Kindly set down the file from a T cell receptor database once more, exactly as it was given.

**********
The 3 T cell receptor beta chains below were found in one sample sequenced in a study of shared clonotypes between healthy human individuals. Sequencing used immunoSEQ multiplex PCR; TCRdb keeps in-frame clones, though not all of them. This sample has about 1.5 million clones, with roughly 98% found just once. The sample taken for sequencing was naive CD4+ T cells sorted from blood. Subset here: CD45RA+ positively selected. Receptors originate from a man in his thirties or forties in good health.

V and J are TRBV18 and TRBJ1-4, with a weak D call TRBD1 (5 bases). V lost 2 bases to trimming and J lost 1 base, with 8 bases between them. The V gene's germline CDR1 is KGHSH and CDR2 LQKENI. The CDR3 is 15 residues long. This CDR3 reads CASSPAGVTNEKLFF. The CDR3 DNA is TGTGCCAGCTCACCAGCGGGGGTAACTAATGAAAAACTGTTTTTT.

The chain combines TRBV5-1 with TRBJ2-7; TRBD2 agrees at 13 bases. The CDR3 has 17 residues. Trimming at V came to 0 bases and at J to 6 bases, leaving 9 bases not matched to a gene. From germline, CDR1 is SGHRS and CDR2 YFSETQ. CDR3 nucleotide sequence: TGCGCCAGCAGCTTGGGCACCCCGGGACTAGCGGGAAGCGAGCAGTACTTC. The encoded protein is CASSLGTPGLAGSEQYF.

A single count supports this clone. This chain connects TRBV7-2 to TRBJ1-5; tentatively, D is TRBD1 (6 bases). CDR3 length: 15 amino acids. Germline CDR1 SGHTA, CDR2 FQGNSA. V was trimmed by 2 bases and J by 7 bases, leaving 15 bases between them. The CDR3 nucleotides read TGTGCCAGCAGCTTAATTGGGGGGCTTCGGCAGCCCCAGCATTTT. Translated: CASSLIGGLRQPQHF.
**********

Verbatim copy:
The 3 T cell receptor beta chains below were found in one sample sequenced in a study of shared clonotypes between healthy human individuals. Sequencing used immunoSEQ multiplex PCR; TCRdb keeps in-frame clones, though not all of them. This sample has about 1.5 million clones, with roughly 98% found just once. The sample taken for sequencing was naive CD4+ T cells sorted from blood. Subset here: CD45RA+ positively selected. Receptors originate from a man in his thirties or forties in good health.

V and J are TRBV18 and TRBJ1-4, with a weak D call TRBD1 (5 bases). V lost 2 bases to trimming and J lost 1 base, with 8 bases between them. The V gene's germline CDR1 is KGHSH and CDR2 LQKENI. The CDR3 is 15 residues long. This CDR3 reads CASSPAGVTNEKLFF. The CDR3 DNA is TGTGCCAGCTCACCAGCGGGGGTAACTAATGAAAAACTGTTTTTT.

The chain combines TRBV5-1 with TRBJ2-7; TRBD2 agrees at 13 bases. The CDR3 has 17 residues. Trimming at V came to 0 bases and at J to 6 bases, leaving 9 bases not matched to a gene. From germline, CDR1 is SGHRS and CDR2 YFSETQ. CDR3 nucleotide sequence: TGCGCCAGCAGCTTGGGCACCCCGGGACTAGCGGGAAGCGAGCAGTACTTC. The encoded protein is CASSLGTPGLAGSEQYF.

A single count supports this clone. This chain connects TRBV7-2 to TRBJ1-5; tentatively, D is TRBD1 (6 bases). CDR3 length: 15 amino acids. Germline CDR1 SGHTA, CDR2 FQGNSA. V was trimmed by 2 bases and J by 7 bases, leaving 15 bases between them. The CDR3 nucleotides read TGTGCCAGCAGCTTAATTGGGGGGCTTCGGCAGCCCCAGCATTTT. Translated: CASSLIGGLRQPQHF.